The treatment of mass and shadow in Camille Monet on a Garden Bench reflects another distinct Impressionist tendency. Monet intentionally eschews the Renaissance traditions of chiaroscuro modeling, the gradation of tones from lightest to darkest to produce the illusion of sculptural form, and the articulation of sharp detail and contour. The Impressionists believed that, in the fleeting 'moment' which they sought to capture, the eye is incapable of recognizing the full scale of tonal gradation; while the extreme distinction between light and shadow is evident, subtle differentiations are overlooked. Manet expressed this concern, visually, in his piece La Musique aux Tuileries. Aware of Manet's previous treatment of shading, Monet conveys shadow, not as a succession of tones, but as non-blended patches of autonomous color. Such bold distinctions between light and shadow are evident in Camille's dress, in the folds of the dandy's sleeve, and in the curvature of the bench. Moreover, Monet, following the Romantic work of Reubens, opts for, in certain places, loose brushwork, intentionally negating sharp contours to divide bodies and forms. This results in some optic confusion: Camille's dress and her bouquet of flowers both blend with the form of the bench; the middle-ground woman's parasol disappears into the distant hedge. Combined, the refutation of chiaroscuro and the lack of defined form contribute to an overall sense of aesthetic lightness and emphasize the two-dimensional (flat) integrity of the picture plane.
In its dual indebtedness to the traditions of Realism and Romanticism, the subjects and setting of Camille Monet on a Garden Bench are also reflective of the Impressionist style of Monet, Manet, and Pissarro. Gustave Courbet, the premier 19th century Realist painter, shunned the idealizations of the Italian Renaissance and Baroque eras and the aristocratic frivolities of the Rococo. His works, such as The Stone Breakers (image below), transferred the subjective focus of art from the spiritual to the everyday, reflecting the growing secularization/modernization of society.
The influence of Realism's secular thrust carried throughout the 19th century, and is clearly evident in the work of both Manet and Monet. However, while Courbet, and his contemporary Daumier, principally focused on
Europe's working class, lending their works a socio-economic and critical disposition, Édouard Manet, Monet and Renoir all favored lighthearted depictions of (secular) bourgeois outdoor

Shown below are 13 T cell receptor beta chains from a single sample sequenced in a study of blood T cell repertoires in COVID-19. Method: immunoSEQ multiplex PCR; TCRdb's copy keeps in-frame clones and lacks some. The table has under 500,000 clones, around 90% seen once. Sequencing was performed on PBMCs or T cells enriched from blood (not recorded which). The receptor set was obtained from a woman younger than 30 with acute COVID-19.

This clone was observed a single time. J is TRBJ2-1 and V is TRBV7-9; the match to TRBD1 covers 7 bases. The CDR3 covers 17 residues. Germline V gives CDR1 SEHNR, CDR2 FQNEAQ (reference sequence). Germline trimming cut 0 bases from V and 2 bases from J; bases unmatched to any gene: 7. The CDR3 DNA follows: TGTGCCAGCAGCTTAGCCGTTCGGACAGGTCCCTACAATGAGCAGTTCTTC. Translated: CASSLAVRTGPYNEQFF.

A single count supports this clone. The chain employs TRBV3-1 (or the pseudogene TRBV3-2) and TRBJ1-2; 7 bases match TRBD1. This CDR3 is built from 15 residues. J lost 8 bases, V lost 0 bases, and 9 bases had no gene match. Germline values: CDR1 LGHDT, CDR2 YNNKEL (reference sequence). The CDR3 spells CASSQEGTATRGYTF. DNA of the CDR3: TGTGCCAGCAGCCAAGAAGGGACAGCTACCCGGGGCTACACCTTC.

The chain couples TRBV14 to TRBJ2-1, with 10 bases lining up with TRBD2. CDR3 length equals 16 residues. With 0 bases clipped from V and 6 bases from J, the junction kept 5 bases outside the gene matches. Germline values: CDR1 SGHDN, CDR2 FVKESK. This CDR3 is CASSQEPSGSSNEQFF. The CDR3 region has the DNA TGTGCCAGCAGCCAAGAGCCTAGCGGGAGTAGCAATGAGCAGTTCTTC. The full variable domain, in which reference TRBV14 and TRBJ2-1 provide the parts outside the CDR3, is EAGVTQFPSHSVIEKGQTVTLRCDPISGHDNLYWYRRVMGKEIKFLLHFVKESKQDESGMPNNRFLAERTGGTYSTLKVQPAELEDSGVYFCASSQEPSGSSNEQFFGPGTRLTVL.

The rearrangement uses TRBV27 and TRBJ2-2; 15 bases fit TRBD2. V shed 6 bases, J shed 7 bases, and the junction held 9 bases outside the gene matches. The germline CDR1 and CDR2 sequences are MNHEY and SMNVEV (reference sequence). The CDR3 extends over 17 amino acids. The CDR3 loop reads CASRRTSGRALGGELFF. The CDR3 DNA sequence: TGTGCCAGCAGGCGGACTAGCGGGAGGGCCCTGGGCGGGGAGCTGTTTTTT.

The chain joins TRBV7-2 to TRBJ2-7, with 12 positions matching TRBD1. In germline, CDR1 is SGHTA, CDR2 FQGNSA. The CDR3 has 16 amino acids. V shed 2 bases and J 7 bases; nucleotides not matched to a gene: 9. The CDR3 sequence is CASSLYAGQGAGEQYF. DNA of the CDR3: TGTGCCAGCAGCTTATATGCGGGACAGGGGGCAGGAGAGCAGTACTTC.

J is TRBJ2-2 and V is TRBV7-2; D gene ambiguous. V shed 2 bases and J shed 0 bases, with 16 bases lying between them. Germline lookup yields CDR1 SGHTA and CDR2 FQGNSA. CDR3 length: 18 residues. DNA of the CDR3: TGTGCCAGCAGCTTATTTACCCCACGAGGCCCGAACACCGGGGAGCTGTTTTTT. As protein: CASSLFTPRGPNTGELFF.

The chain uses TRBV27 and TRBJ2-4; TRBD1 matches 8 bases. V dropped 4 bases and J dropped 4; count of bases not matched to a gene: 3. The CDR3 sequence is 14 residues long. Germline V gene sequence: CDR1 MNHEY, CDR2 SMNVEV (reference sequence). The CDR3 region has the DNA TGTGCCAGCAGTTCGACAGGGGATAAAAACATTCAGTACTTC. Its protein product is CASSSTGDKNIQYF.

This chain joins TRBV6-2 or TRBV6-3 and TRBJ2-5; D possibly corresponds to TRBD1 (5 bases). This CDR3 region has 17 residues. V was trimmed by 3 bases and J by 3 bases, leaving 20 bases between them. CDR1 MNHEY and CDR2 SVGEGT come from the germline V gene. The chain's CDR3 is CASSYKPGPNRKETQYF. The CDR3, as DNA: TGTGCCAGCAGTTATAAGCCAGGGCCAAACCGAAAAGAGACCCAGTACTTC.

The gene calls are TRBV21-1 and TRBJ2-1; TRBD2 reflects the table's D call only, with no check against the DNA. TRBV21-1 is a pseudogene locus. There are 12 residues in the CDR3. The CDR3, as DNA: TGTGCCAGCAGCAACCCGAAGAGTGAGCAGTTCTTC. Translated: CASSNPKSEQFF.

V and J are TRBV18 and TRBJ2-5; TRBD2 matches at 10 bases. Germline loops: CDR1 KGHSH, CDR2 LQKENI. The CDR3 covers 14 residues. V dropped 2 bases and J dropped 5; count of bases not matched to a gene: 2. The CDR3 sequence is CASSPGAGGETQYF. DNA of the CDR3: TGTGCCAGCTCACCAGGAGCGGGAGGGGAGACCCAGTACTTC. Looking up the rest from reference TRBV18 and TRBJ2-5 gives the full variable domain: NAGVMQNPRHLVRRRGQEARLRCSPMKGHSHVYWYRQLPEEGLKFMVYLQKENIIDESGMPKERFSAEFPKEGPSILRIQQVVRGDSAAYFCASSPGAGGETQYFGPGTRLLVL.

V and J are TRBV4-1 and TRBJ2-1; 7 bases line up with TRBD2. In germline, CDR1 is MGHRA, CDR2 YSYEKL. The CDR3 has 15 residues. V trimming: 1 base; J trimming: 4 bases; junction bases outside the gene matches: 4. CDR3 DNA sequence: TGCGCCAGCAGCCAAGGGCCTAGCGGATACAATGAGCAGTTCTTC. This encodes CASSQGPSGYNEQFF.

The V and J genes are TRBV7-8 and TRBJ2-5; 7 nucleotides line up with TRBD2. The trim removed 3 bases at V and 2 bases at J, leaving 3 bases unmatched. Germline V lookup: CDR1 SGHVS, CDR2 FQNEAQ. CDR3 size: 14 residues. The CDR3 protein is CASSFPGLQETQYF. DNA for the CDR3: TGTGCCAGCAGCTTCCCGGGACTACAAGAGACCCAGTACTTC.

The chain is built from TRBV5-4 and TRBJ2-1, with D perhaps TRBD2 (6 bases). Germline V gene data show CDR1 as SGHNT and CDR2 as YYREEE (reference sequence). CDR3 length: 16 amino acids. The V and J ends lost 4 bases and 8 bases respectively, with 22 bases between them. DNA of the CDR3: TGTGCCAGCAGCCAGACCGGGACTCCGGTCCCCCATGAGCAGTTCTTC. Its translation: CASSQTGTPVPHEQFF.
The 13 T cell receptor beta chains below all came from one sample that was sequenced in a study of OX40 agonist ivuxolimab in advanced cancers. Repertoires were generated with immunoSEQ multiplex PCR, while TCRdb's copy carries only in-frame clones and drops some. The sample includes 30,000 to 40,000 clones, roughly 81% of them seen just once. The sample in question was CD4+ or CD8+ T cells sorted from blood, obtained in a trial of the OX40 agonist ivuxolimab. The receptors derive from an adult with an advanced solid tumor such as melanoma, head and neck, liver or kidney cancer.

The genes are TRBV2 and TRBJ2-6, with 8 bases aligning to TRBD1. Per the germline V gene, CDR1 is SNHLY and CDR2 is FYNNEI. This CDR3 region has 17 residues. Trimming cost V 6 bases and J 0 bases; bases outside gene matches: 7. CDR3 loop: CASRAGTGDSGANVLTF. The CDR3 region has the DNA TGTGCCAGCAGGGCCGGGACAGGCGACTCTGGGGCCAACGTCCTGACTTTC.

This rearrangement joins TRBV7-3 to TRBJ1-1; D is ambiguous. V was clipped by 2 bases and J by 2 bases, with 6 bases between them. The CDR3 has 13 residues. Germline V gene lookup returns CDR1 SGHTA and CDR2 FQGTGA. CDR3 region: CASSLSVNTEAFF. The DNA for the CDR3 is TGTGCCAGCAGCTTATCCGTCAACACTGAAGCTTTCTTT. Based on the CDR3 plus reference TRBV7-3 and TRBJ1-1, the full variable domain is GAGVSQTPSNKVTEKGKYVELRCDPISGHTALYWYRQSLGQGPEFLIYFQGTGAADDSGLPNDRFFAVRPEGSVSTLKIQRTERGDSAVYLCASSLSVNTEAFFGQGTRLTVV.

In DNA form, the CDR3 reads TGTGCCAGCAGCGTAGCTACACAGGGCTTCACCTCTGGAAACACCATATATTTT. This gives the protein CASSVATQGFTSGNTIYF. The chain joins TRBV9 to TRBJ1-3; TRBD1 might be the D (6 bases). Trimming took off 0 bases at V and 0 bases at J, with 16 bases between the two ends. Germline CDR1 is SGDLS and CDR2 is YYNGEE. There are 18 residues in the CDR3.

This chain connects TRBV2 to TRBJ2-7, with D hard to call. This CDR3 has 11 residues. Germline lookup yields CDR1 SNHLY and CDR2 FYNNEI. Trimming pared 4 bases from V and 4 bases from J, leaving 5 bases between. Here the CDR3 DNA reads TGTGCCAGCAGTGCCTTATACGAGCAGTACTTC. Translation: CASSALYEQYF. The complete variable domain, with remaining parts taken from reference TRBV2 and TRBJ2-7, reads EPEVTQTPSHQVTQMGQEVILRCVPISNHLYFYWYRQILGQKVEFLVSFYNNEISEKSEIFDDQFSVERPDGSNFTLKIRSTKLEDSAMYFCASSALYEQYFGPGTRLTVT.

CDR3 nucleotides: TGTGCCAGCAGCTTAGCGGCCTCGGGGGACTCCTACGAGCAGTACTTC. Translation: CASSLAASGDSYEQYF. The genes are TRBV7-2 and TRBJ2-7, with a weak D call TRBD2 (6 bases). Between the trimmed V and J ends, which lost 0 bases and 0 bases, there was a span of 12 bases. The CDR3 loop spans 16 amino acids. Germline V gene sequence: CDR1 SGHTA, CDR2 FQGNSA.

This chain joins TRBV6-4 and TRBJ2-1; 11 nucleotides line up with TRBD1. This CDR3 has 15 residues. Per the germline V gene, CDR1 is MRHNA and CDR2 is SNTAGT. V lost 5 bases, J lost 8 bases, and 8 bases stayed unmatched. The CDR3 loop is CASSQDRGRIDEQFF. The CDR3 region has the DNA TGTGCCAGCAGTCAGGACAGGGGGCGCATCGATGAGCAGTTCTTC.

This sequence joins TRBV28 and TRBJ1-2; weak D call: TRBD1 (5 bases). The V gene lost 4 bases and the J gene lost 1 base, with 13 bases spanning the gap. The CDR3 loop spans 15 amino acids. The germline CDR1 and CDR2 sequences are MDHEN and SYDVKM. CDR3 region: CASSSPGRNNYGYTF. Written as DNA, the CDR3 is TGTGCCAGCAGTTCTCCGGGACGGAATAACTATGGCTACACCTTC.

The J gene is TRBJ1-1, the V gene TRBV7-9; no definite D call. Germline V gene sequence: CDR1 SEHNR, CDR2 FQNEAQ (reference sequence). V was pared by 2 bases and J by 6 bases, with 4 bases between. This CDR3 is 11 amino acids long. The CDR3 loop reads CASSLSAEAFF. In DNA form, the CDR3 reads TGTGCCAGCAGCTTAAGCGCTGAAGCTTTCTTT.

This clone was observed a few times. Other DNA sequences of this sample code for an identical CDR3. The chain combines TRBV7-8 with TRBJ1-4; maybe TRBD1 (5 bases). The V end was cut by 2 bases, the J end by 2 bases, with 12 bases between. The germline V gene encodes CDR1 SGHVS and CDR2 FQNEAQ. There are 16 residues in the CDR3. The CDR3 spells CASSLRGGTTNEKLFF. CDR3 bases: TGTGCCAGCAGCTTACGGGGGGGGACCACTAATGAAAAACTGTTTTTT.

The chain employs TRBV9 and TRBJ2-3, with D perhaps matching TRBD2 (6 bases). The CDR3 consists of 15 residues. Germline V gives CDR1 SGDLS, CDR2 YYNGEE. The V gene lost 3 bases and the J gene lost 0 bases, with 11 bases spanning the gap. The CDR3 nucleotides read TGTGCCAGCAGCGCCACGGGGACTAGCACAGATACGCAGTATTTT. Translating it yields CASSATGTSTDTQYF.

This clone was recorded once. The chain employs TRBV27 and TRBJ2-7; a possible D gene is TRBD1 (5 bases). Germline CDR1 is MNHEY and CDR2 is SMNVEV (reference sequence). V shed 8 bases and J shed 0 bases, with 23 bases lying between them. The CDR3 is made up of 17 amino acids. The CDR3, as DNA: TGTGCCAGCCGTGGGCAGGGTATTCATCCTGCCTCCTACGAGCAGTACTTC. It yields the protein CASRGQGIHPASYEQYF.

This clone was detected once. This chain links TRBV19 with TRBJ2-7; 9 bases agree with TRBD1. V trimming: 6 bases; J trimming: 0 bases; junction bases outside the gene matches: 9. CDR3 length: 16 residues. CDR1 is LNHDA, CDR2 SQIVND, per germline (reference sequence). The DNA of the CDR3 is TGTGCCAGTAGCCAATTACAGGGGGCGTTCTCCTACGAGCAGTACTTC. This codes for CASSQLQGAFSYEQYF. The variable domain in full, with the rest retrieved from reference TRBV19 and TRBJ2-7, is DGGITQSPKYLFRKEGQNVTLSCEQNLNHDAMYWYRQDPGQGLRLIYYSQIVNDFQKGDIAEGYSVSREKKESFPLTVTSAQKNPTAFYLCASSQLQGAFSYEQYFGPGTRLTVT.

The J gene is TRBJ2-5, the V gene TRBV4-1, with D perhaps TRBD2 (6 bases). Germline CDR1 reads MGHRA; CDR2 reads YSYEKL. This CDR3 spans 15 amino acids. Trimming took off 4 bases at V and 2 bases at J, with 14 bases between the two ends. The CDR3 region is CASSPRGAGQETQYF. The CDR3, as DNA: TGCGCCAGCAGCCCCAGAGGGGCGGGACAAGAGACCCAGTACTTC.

gatherings and fetes. In Camille Monet on a Garden Bench, Camille and her dandy admirer are clearly of the French bourgeoisie; they could have been plucked directly from La Musique aux Tuileries. Their situation in a
well-kept garden reflects a revived interest, common among the Impressionists and evident in their numerous landscapes specifically painted en plein air, in the Romantic pursuit of natural beauty and, perhaps, the translation of
the elusive sublime.
Conversely, Gauguin's The Siesta acknowledges, and radically rejects, the particular Impressionist concerns of subject, light, and color embodied by Camille Monet on a Garden Bench. A cursory glance of The Siesta reveals a departure from those underlying principles, both visual and subjective, which provided an essential foundation for Monet and Impressionist art in general. Rather than represent Europe's alienated working class in the Realist tradition of Courbet, or the lighthearted frivolousness of the Impressionists' favored bourgeoisie, Gauguin sought the unspoiled essence of peasant and primitive culture. His passion for emotional integrity, visually expressed through the socially incorrupt, would help ignite a widespread revival of Primitivism in art.
By 1886, Gauguin had become disillusioned with the expansive influence of Western society. From his perspective, contemporary culture had promoted an aesthetic, in Realism and Impressionism, that was too imitative, too objective in its compositional pursuits. For Gauguin, Realism and Impressionism lacked significant emotional and symbolic content, that feeling (later identified by Croce) which, through art, animated the objective image. A trip to Brittany, during which he produced the masterpiece Jacob Wrestling with the Angel, emblematically released Gauguin from the theoretical and visual confines of Impressionism. In Brittany's Catholic peasantry, Gauguin found subjects which embodied the emotional purity and virtuousness of communality that he sought to represent, far removed from the individualizing concerns of industrial-commercial society. Seeking ever more provocative subjects and further isolation from the material trappings of bourgeois Europe, Gauguin pursued his tendencies and moved to the islands of Tahiti, opting to paint lush, vivid landscapes infused with myriad exotic colors. The subtle, socially-critical aesthetic of Gauguin's paintings, which emphasized the virtuousness of nature and the 'primitive' over the pleasantries of modern progress, indicates the strong influence of the French philosophe, Jean-Jacques Rousseau who, in his Discourse on the Moral Effects of the Arts and Sciences composed over a century earlier, stated:
We cannot reflect on the morality of mankind without contemplating with pleasure the picture of the simplicity which prevailed in the earliest times. This image may be justly compared to a beautiful coast, adorned only by the hands of nature; towards which our eyes are constantly turned, and which we see receding with regret. While men were innocent and virtuous and loved to have the gods for witnesses of their actions, they dwelt together in the same huts; but when they became vicious, they grew tired of such inconvenient onlookers, and banished them to magnificent temples...As the conveniences of life increase, as the arts are brought to perfection, and luxury spreads, true courage flags, the virtues disappear; and all this is the effect of the sciences and of those acts which are exercised in the privacy of men's dwellings.